By Noele Illien and Cecile Mantovani
ZURICH/GENEVA (Reuters) – The right-wing Swiss People’s Party (SVP) is set to bolster its position as Switzerland’s leading political force in Sunday’s parliamentary elections, with the Greens tipped as the biggest losers even as climate change remains a key topic for voters.
In a poll conducted by the Sotomo research institute, 36% of respondents said climate change was an important policy issue, second only to health insurance premiums that symbolize cost of living pressures.
Yet in a shift to the right and a reversal of the “green wave” seen in the 2019 elections, the Greens are projected to slip 3.5 percentage points to 9.7%, according to the poll, while the SVP is forecast to gain 2.5 points to 28.1%.
The result is unlikely to change much the make-up of Switzerland’s government, the Federal Council, where seven cabinet positions are divided among the top four parties, limiting the scope for big policy shifts.
Reto Foellmi, economics professor at the University of St. Gallen, said he expected, however, a change in the tone and focus of the political debate.
“On climate change, the government and the parliament will take the foot off the gas … and with migration the tone will get harder,” he said.
The Social Democrats are projected to cement their position as the number two party with 18.3% of the vote, while the Liberals and centrist Mitte party, both polling at around 14%, will battle for the number three spot.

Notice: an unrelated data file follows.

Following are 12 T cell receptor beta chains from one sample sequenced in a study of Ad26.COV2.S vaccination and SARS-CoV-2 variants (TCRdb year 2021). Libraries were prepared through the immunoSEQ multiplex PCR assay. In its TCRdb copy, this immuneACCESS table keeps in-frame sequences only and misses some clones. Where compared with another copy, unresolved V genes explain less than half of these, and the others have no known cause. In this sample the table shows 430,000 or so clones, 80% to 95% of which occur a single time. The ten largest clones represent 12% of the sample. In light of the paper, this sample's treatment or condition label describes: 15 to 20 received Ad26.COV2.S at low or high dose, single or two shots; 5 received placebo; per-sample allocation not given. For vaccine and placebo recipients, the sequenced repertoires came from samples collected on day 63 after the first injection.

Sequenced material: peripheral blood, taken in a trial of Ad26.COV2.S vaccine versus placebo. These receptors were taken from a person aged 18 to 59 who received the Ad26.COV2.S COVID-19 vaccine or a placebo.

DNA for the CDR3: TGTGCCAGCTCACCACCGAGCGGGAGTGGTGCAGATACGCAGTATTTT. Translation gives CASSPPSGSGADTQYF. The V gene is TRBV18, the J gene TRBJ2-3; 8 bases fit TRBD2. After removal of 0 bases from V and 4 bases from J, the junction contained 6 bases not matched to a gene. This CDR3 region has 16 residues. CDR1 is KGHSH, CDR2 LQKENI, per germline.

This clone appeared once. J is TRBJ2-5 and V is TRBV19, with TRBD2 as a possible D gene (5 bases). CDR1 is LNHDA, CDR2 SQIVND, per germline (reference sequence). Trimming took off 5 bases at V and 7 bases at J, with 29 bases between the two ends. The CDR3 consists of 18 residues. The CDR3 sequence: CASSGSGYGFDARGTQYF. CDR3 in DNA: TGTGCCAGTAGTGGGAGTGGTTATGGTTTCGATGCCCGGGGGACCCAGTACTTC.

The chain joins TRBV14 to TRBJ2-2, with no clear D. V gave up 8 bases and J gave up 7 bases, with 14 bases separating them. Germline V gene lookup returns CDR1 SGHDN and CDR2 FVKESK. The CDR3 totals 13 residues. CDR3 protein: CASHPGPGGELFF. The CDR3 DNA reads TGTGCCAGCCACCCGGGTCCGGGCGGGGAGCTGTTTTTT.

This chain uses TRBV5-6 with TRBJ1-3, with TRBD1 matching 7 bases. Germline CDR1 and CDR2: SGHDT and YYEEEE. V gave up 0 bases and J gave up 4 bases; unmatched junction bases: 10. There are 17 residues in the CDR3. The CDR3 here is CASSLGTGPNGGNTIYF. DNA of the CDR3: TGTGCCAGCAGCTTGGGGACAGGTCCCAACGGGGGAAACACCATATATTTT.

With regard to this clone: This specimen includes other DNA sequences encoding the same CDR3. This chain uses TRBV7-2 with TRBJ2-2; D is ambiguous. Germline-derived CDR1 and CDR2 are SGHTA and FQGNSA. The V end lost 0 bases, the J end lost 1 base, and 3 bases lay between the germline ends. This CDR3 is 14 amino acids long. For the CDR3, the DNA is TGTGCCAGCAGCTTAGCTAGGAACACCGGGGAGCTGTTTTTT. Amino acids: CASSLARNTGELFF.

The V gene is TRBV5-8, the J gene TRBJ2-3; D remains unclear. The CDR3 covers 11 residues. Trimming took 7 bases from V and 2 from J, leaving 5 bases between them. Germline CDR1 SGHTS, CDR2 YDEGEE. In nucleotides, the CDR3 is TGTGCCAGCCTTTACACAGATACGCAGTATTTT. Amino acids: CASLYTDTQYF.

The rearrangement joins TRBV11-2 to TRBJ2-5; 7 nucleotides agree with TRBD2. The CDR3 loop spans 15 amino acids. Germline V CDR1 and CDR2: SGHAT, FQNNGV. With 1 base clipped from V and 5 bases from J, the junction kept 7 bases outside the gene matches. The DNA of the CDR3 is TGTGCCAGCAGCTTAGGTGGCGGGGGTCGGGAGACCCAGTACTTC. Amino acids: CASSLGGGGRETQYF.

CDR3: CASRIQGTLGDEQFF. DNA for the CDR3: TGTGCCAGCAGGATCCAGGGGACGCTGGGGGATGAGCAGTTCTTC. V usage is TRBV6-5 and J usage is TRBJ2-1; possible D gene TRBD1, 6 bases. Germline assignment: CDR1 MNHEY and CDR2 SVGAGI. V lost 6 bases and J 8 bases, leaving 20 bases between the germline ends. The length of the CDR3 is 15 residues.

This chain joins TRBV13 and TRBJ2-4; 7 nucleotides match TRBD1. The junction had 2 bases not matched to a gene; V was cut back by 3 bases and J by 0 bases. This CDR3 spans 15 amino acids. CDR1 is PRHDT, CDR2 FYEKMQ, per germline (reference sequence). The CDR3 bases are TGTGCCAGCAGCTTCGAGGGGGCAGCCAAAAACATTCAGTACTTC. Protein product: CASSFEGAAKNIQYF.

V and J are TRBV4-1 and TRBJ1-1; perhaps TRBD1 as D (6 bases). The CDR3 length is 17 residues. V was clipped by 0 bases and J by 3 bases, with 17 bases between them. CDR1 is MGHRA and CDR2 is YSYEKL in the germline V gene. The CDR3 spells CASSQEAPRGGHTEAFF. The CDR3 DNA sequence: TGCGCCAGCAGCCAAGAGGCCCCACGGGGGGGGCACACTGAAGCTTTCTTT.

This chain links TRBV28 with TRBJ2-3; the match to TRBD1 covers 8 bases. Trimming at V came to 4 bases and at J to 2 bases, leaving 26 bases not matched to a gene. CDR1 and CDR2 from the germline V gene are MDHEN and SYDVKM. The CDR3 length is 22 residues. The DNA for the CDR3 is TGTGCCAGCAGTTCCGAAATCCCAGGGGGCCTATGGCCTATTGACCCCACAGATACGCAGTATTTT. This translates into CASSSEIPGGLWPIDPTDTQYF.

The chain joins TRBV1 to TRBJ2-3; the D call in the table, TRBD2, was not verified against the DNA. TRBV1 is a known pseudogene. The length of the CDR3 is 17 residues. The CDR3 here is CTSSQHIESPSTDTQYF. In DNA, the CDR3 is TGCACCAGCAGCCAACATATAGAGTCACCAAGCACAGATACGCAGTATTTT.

Political analyst Michael Hermann from Sotomo said the public may have grown wary of the Greens’ agenda.
“The issue is too big for a small country, that’s what some people think,” he said.
One of the Green Party’s candidate for parliament’s upper house, Delphine Klopfenstein Broggini, said geopolitical tensions have played a role in voters turning elsewhere.
“International issues create an atmosphere of fear and some parties seize the opportunity,” she said.
Against such backdrop, the SVP’s focus on restricting migration and capping Switzerland’s population, now at 8.7 million, at 10 million has resonated with voters, Hermann said.
Celine Amaudruz, SVP upper house candidate, said the war in Ukraine and the escalation of violence in the Middle East have validated the party’s focus on security.
“We are credible, because we don’t change our point of view,” Amaudruz told Reuters, adding the Greens were paying the price for their lack of response to controversial actions of radical climate activists.
One topic Hermann said he was surprised to see largely missing from the campaign was Credit Suisse’s collapse and its subsequent rescue last March.
“It was a major issue then, it was very emotional and it was talked about a lot, but actually it is only a minor topic in the election process.”